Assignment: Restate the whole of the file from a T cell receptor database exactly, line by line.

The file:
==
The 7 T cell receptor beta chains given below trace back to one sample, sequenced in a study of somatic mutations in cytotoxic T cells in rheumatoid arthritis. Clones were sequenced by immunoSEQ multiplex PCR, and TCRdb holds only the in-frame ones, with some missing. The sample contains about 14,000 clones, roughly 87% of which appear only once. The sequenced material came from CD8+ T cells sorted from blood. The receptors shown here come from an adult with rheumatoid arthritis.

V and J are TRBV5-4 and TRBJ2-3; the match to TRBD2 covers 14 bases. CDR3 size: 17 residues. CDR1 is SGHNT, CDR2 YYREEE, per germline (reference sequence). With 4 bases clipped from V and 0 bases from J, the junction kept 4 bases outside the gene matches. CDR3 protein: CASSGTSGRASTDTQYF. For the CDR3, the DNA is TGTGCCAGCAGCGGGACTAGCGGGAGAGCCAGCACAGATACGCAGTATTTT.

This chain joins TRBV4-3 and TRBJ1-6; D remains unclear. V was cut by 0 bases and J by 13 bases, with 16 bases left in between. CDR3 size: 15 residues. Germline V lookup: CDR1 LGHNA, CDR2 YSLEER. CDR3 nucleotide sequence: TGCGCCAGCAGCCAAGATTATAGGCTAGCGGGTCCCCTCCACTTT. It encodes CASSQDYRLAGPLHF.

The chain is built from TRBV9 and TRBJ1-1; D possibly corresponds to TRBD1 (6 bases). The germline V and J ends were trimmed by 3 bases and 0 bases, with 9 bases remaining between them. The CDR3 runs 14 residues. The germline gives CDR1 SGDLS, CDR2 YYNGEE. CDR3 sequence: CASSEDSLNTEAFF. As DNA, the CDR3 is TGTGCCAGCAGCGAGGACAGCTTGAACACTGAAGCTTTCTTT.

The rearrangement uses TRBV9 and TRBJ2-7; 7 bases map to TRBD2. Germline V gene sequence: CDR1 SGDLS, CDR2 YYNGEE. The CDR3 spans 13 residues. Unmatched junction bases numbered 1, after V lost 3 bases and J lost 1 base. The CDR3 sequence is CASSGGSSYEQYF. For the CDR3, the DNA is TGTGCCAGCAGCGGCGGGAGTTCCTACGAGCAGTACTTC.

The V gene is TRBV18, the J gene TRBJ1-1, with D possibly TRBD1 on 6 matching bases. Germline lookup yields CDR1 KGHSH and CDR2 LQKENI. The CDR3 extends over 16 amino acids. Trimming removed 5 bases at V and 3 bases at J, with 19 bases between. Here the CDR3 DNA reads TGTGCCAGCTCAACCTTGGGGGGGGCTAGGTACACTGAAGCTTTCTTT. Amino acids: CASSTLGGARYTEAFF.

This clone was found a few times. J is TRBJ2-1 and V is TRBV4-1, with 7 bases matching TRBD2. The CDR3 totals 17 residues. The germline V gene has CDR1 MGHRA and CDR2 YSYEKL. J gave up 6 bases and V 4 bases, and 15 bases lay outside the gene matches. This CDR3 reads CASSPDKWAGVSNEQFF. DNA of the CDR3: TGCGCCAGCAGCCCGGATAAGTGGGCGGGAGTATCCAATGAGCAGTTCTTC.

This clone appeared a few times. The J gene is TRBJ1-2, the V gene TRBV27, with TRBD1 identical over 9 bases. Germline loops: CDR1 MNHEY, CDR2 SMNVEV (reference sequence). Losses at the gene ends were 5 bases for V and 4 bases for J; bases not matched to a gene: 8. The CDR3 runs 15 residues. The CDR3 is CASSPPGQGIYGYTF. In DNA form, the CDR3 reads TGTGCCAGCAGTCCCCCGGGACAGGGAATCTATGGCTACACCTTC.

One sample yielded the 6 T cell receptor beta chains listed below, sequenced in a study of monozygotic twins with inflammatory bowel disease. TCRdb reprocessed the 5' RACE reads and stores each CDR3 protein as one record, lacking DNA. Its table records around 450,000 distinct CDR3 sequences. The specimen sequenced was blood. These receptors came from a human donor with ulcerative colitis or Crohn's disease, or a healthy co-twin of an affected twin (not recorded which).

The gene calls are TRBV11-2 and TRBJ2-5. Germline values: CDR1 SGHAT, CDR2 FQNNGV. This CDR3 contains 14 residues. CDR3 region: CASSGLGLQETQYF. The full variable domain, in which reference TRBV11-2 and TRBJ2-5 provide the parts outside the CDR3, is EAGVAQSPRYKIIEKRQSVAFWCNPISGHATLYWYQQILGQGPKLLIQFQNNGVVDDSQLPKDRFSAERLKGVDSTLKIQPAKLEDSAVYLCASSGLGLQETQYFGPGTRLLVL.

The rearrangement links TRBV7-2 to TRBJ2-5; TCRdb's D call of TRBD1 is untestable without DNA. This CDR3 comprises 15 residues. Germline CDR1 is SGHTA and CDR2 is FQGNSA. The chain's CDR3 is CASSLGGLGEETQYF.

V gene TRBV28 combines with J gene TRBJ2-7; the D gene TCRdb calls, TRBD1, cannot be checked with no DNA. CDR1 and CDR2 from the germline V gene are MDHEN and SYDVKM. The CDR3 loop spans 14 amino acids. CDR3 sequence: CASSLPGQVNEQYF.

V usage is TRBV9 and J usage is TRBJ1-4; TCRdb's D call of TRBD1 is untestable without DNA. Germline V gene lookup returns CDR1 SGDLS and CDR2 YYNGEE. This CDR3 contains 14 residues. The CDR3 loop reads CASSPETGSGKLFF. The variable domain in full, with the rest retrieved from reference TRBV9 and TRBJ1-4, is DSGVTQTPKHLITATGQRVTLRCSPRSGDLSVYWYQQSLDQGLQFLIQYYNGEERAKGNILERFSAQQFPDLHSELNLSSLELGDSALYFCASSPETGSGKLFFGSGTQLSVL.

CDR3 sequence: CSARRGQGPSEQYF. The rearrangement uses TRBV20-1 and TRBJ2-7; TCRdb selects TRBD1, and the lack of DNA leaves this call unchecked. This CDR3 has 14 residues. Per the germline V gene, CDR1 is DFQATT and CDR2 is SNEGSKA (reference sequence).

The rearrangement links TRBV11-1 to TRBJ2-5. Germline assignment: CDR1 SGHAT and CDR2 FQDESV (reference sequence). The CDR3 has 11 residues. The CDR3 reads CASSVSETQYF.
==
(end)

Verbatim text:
The 7 T cell receptor beta chains given below trace back to one sample, sequenced in a study of somatic mutations in cytotoxic T cells in rheumatoid arthritis. Clones were sequenced by immunoSEQ multiplex PCR, and TCRdb holds only the in-frame ones, with some missing. The sample contains about 14,000 clones, roughly 87% of which appear only once. The sequenced material came from CD8+ T cells sorted from blood. The receptors shown here come from an adult with rheumatoid arthritis.

V and J are TRBV5-4 and TRBJ2-3; the match to TRBD2 covers 14 bases. CDR3 size: 17 residues. CDR1 is SGHNT, CDR2 YYREEE, per germline (reference sequence). With 4 bases clipped from V and 0 bases from J, the junction kept 4 bases outside the gene matches. CDR3 protein: CASSGTSGRASTDTQYF. For the CDR3, the DNA is TGTGCCAGCAGCGGGACTAGCGGGAGAGCCAGCACAGATACGCAGTATTTT.

This chain joins TRBV4-3 and TRBJ1-6; D remains unclear. V was cut by 0 bases and J by 13 bases, with 16 bases left in between. CDR3 size: 15 residues. Germline V lookup: CDR1 LGHNA, CDR2 YSLEER. CDR3 nucleotide sequence: TGCGCCAGCAGCCAAGATTATAGGCTAGCGGGTCCCCTCCACTTT. It encodes CASSQDYRLAGPLHF.

The chain is built from TRBV9 and TRBJ1-1; D possibly corresponds to TRBD1 (6 bases). The germline V and J ends were trimmed by 3 bases and 0 bases, with 9 bases remaining between them. The CDR3 runs 14 residues. The germline gives CDR1 SGDLS, CDR2 YYNGEE. CDR3 sequence: CASSEDSLNTEAFF. As DNA, the CDR3 is TGTGCCAGCAGCGAGGACAGCTTGAACACTGAAGCTTTCTTT.

The rearrangement uses TRBV9 and TRBJ2-7; 7 bases map to TRBD2. Germline V gene sequence: CDR1 SGDLS, CDR2 YYNGEE. The CDR3 spans 13 residues. Unmatched junction bases numbered 1, after V lost 3 bases and J lost 1 base. The CDR3 sequence is CASSGGSSYEQYF. For the CDR3, the DNA is TGTGCCAGCAGCGGCGGGAGTTCCTACGAGCAGTACTTC.

The V gene is TRBV18, the J gene TRBJ1-1, with D possibly TRBD1 on 6 matching bases. Germline lookup yields CDR1 KGHSH and CDR2 LQKENI. The CDR3 extends over 16 amino acids. Trimming removed 5 bases at V and 3 bases at J, with 19 bases between. Here the CDR3 DNA reads TGTGCCAGCTCAACCTTGGGGGGGGCTAGGTACACTGAAGCTTTCTTT. Amino acids: CASSTLGGARYTEAFF.

This clone was found a few times. J is TRBJ2-1 and V is TRBV4-1, with 7 bases matching TRBD2. The CDR3 totals 17 residues. The germline V gene has CDR1 MGHRA and CDR2 YSYEKL. J gave up 6 bases and V 4 bases, and 15 bases lay outside the gene matches. This CDR3 reads CASSPDKWAGVSNEQFF. DNA of the CDR3: TGCGCCAGCAGCCCGGATAAGTGGGCGGGAGTATCCAATGAGCAGTTCTTC.

This clone appeared a few times. The J gene is TRBJ1-2, the V gene TRBV27, with TRBD1 identical over 9 bases. Germline loops: CDR1 MNHEY, CDR2 SMNVEV (reference sequence). Losses at the gene ends were 5 bases for V and 4 bases for J; bases not matched to a gene: 8. The CDR3 runs 15 residues. The CDR3 is CASSPPGQGIYGYTF. In DNA form, the CDR3 reads TGTGCCAGCAGTCCCCCGGGACAGGGAATCTATGGCTACACCTTC.

One sample yielded the 6 T cell receptor beta chains listed below, sequenced in a study of monozygotic twins with inflammatory bowel disease. TCRdb reprocessed the 5' RACE reads and stores each CDR3 protein as one record, lacking DNA. Its table records around 450,000 distinct CDR3 sequences. The specimen sequenced was blood. These receptors came from a human donor with ulcerative colitis or Crohn's disease, or a healthy co-twin of an affected twin (not recorded which).

The gene calls are TRBV11-2 and TRBJ2-5. Germline values: CDR1 SGHAT, CDR2 FQNNGV. This CDR3 contains 14 residues. CDR3 region: CASSGLGLQETQYF. The full variable domain, in which reference TRBV11-2 and TRBJ2-5 provide the parts outside the CDR3, is EAGVAQSPRYKIIEKRQSVAFWCNPISGHATLYWYQQILGQGPKLLIQFQNNGVVDDSQLPKDRFSAERLKGVDSTLKIQPAKLEDSAVYLCASSGLGLQETQYFGPGTRLLVL.

The rearrangement links TRBV7-2 to TRBJ2-5; TCRdb's D call of TRBD1 is untestable without DNA. This CDR3 comprises 15 residues. Germline CDR1 is SGHTA and CDR2 is FQGNSA. The chain's CDR3 is CASSLGGLGEETQYF.

V gene TRBV28 combines with J gene TRBJ2-7; the D gene TCRdb calls, TRBD1, cannot be checked with no DNA. CDR1 and CDR2 from the germline V gene are MDHEN and SYDVKM. The CDR3 loop spans 14 amino acids. CDR3 sequence: CASSLPGQVNEQYF.

V usage is TRBV9 and J usage is TRBJ1-4; TCRdb's D call of TRBD1 is untestable without DNA. Germline V gene lookup returns CDR1 SGDLS and CDR2 YYNGEE. This CDR3 contains 14 residues. The CDR3 loop reads CASSPETGSGKLFF. The variable domain in full, with the rest retrieved from reference TRBV9 and TRBJ1-4, is DSGVTQTPKHLITATGQRVTLRCSPRSGDLSVYWYQQSLDQGLQFLIQYYNGEERAKGNILERFSAQQFPDLHSELNLSSLELGDSALYFCASSPETGSGKLFFGSGTQLSVL.

CDR3 sequence: CSARRGQGPSEQYF. The rearrangement uses TRBV20-1 and TRBJ2-7; TCRdb selects TRBD1, and the lack of DNA leaves this call unchecked. This CDR3 has 14 residues. Per the germline V gene, CDR1 is DFQATT and CDR2 is SNEGSKA (reference sequence).

The rearrangement links TRBV11-1 to TRBJ2-5. Germline assignment: CDR1 SGHAT and CDR2 FQDESV (reference sequence). The CDR3 has 11 residues. The CDR3 reads CASSVSETQYF.